By Catherine Wagley
By Channing Sargent
By L.A. Weekly critics
By Amanda Lewis
By Catherine Wagley
By Carol Cheh
By Keegan Hamilton
By Bill Raden
THE DISCOVERY OF A FOURTH, AND LATER A FIFTH, sixth and seventh dimension (at last count, higher physics claimed to know of 11) has done nothing to alleviate the theological drought of the 20th century, nor has the understanding that the universe has an architecture and a form. In fact, by exposing space as an egalitarian place of comparable galaxies expanding outward into nothingness, modern physics has exacerbated the problem. "With no place more special than any other," Wertheim laments, "there is no place ultimately to aim for -- no goal, no destination, no end."
And so it is that, on the eve of the millennium, we turn to another space, cyberspace, in search of redemption. Or, at least, Wertheim suggests that we do. Unfortunately, after some 200 pages of startling lessons in art and physics, The Pearly Gatessuddenly becomes confused and unoriginal. In her last three chapters, "Cyberspace," "Cyber Soul-Space" and "Cyber-Utopia," Wertheim, like so many well-meaning philosophers of the Internet Age, wants to determine the relative goodness of the big computer network, and in doing so she makes the mistake of cordoning it off, like Giotto's realm of angels or Dante's Hell, as something separate and sovereign, removed from life itself. "There is every potential, if we are not careful, for cyberspace to be less like Heaven and more like Hell," she warns. What she misses, as do utopians and dystopians alike, is that cyberspace incorporates both. From supportive communities to sexual harassment, what arises on the Internet is merely a heightened extension of what arises in the world. None of this is new.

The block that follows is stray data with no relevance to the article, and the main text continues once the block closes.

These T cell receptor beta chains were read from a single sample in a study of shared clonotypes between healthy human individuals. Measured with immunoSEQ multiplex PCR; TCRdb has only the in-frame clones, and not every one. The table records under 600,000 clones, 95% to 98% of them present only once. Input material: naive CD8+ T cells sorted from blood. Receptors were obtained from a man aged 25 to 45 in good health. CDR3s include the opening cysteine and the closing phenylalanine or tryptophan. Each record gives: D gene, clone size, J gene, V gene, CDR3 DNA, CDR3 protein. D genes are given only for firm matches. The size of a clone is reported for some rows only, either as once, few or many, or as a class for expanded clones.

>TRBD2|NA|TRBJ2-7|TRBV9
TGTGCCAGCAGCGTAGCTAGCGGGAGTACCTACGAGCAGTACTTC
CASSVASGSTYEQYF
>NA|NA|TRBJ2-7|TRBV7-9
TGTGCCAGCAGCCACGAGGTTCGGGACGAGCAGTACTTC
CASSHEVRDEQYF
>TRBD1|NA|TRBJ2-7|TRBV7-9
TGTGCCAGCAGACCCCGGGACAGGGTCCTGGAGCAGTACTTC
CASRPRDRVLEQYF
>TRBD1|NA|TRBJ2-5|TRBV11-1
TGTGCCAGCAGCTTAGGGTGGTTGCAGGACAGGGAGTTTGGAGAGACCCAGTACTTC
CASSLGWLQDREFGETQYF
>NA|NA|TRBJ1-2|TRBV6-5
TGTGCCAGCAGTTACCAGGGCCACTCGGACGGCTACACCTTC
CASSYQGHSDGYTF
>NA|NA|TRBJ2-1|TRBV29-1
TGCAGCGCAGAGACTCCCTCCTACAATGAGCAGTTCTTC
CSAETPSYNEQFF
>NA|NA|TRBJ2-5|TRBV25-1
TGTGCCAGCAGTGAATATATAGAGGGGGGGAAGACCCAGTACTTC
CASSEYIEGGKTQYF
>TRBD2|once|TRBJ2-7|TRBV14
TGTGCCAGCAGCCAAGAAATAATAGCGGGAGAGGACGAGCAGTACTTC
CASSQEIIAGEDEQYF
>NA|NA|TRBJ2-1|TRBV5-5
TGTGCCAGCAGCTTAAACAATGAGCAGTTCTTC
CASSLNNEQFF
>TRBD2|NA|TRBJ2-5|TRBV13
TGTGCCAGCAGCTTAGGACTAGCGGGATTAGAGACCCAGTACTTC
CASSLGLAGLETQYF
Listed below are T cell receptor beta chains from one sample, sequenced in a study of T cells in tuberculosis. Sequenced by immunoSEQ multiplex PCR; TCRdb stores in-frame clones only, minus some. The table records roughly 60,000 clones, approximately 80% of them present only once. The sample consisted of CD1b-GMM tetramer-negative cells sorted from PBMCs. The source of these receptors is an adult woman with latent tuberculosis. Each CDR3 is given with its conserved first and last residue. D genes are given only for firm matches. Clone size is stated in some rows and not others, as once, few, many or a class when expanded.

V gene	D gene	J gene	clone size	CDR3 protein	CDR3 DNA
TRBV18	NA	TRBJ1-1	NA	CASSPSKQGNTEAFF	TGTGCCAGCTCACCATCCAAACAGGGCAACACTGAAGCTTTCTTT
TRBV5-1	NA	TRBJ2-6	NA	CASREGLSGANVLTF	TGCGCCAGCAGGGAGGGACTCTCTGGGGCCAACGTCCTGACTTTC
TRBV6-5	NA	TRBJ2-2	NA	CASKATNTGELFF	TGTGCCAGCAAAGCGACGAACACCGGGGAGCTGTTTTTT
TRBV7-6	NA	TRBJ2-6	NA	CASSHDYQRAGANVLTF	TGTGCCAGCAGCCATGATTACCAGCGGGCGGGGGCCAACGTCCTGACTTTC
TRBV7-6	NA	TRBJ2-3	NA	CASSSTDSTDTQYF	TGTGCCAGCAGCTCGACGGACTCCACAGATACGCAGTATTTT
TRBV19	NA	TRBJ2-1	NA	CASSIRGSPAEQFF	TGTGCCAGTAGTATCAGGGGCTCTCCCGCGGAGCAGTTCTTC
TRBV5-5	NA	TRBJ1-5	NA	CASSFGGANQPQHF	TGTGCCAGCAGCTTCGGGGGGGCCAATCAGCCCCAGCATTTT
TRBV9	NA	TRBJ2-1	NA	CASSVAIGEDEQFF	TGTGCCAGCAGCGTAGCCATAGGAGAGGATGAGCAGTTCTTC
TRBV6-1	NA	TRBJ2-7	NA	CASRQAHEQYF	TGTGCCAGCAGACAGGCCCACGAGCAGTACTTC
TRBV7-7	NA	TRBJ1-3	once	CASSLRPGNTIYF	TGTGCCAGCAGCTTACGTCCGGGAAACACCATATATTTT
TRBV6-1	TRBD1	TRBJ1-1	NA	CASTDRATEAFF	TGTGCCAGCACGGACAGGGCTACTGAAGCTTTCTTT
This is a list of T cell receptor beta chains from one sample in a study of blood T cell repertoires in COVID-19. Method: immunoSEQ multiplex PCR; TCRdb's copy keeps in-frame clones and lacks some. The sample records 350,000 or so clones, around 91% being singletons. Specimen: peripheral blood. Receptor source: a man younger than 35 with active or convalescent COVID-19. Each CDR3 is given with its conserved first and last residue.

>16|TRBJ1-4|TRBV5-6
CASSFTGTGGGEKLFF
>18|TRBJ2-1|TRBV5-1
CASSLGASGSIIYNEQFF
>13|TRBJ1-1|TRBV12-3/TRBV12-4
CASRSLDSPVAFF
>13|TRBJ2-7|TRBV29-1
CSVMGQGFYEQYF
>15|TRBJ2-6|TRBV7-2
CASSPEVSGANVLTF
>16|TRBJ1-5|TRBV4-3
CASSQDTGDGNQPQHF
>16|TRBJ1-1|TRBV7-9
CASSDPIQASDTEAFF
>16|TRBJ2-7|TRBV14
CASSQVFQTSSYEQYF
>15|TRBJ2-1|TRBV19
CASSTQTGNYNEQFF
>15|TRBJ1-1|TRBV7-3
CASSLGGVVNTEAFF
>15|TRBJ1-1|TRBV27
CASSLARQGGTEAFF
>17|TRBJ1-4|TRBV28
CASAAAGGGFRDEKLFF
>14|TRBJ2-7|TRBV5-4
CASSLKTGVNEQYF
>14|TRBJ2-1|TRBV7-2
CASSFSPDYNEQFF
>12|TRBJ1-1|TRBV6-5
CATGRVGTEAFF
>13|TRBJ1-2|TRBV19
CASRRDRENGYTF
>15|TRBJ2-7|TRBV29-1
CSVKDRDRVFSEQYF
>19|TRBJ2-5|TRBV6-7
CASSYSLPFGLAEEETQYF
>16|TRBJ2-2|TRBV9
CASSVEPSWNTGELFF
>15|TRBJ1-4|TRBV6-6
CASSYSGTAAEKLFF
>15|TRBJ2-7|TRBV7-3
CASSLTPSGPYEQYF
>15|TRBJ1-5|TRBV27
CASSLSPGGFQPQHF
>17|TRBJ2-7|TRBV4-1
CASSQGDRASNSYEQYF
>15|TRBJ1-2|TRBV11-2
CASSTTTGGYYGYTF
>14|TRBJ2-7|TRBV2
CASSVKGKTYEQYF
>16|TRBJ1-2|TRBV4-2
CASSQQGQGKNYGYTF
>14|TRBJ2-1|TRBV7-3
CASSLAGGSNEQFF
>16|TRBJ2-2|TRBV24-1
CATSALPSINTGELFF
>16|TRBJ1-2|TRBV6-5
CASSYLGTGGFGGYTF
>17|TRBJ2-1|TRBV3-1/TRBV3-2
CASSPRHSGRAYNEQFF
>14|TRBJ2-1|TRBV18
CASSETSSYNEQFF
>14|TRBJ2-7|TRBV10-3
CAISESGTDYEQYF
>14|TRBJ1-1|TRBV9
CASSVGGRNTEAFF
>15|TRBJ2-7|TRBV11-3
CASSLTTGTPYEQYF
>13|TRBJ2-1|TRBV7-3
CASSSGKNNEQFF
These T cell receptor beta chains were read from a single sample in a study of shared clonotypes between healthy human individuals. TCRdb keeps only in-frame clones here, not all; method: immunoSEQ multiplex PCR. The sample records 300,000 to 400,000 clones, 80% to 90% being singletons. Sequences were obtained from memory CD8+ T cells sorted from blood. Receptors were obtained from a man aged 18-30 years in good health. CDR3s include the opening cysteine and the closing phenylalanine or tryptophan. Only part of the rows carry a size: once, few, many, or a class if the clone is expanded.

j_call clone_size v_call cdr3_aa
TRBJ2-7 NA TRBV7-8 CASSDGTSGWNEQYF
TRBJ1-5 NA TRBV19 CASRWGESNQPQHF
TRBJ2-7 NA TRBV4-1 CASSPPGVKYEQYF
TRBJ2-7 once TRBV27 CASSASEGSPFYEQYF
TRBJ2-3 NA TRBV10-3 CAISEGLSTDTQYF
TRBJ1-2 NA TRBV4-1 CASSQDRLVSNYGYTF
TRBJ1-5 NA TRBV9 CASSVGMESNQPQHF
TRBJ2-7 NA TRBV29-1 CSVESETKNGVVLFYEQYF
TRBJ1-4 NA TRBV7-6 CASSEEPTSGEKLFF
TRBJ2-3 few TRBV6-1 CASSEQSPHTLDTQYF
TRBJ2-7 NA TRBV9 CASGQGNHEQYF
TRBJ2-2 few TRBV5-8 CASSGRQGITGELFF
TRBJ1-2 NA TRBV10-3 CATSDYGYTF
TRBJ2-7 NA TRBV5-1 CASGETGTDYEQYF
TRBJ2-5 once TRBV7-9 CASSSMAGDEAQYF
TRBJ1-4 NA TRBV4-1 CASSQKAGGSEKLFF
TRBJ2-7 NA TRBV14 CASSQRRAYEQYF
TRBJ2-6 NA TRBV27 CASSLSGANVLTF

But stubbornly spiritual Wertheim has wiser thoughts to offer on the matter of the immortality-seeking Extropians, who plan to download their brains into robots that can house them in perpetuity. "We are back in the realm of medieval Christian dualism," she writes, a claim that has frightening implications, given that all that's required to achieve eternal life is a viable machine. "Like the ancient Pythagoreans, today's mind-download champions see the 'essence' of man as something that is numerically reducible," Wertheim complains; "like the Pythagorean soul their 'cyber-soul' is ultimately mathematical." But in the same way that Raphael's Disputa, however exquisite, represents only a fraction of the truth, so are math and science only maps of reality: "Love, hate, fear, jealousy, delight and rage -- none of these can be accounted for by hyperspace equations," Wertheim insists. To an extent, then, we remain mysterious creatures, in magical physical form. If there is still room for God anywhere, it may be within our very human selves.
THE PEARLY GATES OF CYBERSPACE: A History of Space From Dante to the Internet
By MARGARET WERTHEIM | W.W. Norton & Company | 336 pages | $25 hardcover